| ITALIAN JOINT |
IMAGE: STEPHEN VOSS
The Italian Joint doesn't seem to be suffering from either carb-phobia or from that phenomenally dull name. On several visits, it was perfectly crowded--just one empty table for my party. The walls of the dining room are painted a vivid Tuscan orange and the ceiling a silvery gray, all of this a backdrop for the kind of friendly place where you might start up a conversation with a neighboring table. You won't have many neighbors, actually, as the restaurant houses just eight tables inside and a couple more on an outside patio, which (oddly) adjoins the front lawn of the house next door.
The best thing about the Joint is that the food is really, really cheap. It's possible to eat a full meal for $7 and not feel like you're scrimping.
The straightforward menu won't blow your mind but the food might comfort your soul. The Caesar salad ($5-$8) boasts plenty of garlic (and anchovies on request), and the antipasti plate is a typical but tasty mix ($7), or try the more unusual plate of deep-fried ravioli ($5) with a thick tomato dipping sauce.
The spicy angel-hair pasta, with or without Italian sausage ($7-$9), is a great choice for an entrée as the noodle filaments hold up surprisingly well against the hot sauce, sparked with garlic, sun-dried tomatoes, artichoke hearts, olives and red chili flakes. The spaghetti ($6-$8) tastes like something you could make at home, but with prices this cheap, why bother?
Beyond pasta, there's a zesty, lemony chicken piccata ($12) studded with garlic and capers, served in a giant portion. The chicken parmesan ($12) is heavier, with a crust that is too bready. Surprisingly, the only dessert choice offered is spumoni ice cream ($1.50), but you probably won't be hungry for much else.
Across town and well north, Sal's Famous Italian Kitchen styles itself--with walls decorated with Italian-themed posters and vintage celebrity pictures--as a casual gathering spot. The glass-walled restaurant may well be a step toward transforming Killingsworth into another neighborhood restaurant row, but for now Sal's and its next-door neighbor, the just-opened Mio Sushi, are the main dining outposts.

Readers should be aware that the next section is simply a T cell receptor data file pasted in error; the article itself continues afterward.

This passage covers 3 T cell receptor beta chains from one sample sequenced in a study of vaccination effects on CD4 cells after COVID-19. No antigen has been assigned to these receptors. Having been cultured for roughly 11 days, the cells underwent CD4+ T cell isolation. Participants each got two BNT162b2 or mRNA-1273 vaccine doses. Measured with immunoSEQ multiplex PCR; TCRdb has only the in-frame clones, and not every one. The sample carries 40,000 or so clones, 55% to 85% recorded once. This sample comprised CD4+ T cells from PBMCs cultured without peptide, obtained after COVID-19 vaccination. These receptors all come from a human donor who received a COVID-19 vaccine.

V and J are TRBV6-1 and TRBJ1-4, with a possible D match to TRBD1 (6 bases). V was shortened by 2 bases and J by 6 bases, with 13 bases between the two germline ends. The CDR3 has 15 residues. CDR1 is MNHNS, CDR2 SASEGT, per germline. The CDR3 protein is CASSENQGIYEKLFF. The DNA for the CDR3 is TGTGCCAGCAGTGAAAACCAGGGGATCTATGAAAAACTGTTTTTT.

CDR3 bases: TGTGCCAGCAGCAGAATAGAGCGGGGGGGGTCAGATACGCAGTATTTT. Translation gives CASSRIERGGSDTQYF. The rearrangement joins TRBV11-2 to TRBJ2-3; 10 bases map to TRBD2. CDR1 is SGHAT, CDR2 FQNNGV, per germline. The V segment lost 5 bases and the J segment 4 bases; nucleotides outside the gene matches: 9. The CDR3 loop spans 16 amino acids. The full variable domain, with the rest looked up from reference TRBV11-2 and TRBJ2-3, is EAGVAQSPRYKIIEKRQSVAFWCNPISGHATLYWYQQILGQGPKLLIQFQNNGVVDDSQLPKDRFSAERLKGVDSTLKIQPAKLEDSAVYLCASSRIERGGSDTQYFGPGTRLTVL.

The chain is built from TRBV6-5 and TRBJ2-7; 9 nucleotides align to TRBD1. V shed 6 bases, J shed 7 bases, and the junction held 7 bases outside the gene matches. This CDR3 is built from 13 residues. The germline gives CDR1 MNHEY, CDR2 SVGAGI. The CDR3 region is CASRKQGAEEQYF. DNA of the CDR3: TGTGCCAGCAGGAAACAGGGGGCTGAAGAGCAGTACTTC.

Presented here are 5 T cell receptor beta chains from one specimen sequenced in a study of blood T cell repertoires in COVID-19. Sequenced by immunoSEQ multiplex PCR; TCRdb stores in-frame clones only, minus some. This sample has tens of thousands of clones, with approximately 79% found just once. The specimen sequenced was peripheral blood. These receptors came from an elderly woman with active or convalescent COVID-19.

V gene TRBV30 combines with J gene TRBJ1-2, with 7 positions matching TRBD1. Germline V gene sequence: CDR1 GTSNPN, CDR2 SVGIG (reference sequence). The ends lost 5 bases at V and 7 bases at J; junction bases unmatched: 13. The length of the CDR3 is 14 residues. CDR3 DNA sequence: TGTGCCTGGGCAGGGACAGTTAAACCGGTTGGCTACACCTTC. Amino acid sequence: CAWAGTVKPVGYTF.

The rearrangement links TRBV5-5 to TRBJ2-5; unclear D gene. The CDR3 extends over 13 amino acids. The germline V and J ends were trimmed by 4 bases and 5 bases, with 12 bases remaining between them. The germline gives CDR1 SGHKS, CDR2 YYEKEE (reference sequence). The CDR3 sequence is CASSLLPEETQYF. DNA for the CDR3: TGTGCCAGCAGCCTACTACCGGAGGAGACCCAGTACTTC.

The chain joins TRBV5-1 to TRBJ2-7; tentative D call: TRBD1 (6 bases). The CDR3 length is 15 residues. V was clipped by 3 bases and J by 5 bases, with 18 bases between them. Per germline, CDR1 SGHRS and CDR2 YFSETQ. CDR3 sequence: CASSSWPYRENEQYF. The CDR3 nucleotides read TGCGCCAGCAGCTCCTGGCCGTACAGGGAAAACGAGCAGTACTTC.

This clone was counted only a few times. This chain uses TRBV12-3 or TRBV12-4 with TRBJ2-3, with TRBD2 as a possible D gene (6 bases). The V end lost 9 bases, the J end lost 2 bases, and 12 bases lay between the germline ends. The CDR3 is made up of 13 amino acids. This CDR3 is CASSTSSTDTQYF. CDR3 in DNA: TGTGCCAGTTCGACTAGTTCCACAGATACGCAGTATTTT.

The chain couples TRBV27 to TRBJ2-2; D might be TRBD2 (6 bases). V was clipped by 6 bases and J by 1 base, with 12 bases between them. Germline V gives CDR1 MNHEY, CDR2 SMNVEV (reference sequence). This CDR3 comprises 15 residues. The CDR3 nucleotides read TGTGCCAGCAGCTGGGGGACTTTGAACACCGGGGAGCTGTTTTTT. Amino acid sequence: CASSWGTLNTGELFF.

Sal's concept of focusing on a wide variety of pastas and pizzas seems to be working, if crowds are an indication. The basic thin-crust pizza ($6.75) is simply delicious on its own, with a chewy crust, gooey mozzarella, salty pecorino and fresh tomato sauce, or you can make a meal out of the generous antipasti platter ($8.75-$13.50). There's also a lengthy wine list and an inventive selection of Bellinis and other cocktails.
Pasta dishes range from creamy fettuccine carbonara ($7 lunch, $9.50 dinner) to spaghetti with terrific, baseball-sized meatballs ($7 lunch, $8.75 dinner). The wild-mushroom ravioli ($9.25) gets tossed in a just-right tomato cream sauce, while the golden risotto Milanese ($9), flavored with saffron, tastes too chalky.
Who knows if there really is a Sal's mama's grandma's second cousin named Nino--that's who the meatloaf ($9.25) is named after--but the meaty, tender flavor and crisp crust might make anyone willing to attend a family supper, no matter how strange the relatives.
Sal's portion of veal parmigiano ($15) is more food than should be legal to eat in one sitting. The pounded-thin meat, coated in bread crumbs and baked with marinara sauce and provolone, rests on a fountain of fettuccine and a clump of wonderfully garlicky sautéed spinach.
Despite a few flaws, both the Joint and Sal's are places you'll want to go back to. If you don't live nearby, don't worry. If the trend continues, a cheap Italian spot will certainly be appearing on your block soon.
Italian Joint3145 SE Hawthorne Blvd., 234-3004.Dinner Tuesdays-Saturdays. Credit cards. $ Cheap.
Sal's Famous Italian Kitchen 2731 N Killingsworth St., 247-0500.Lunch and dinner daily. Credit cards. $ Cheap.The Italian Joint delivers happy-hour specials from 4-6 pm and 10 pm to midnight, with a smaller menu offering meals priced at $4 or less.
Sal's is the latest endeavor of the Pizzicato group.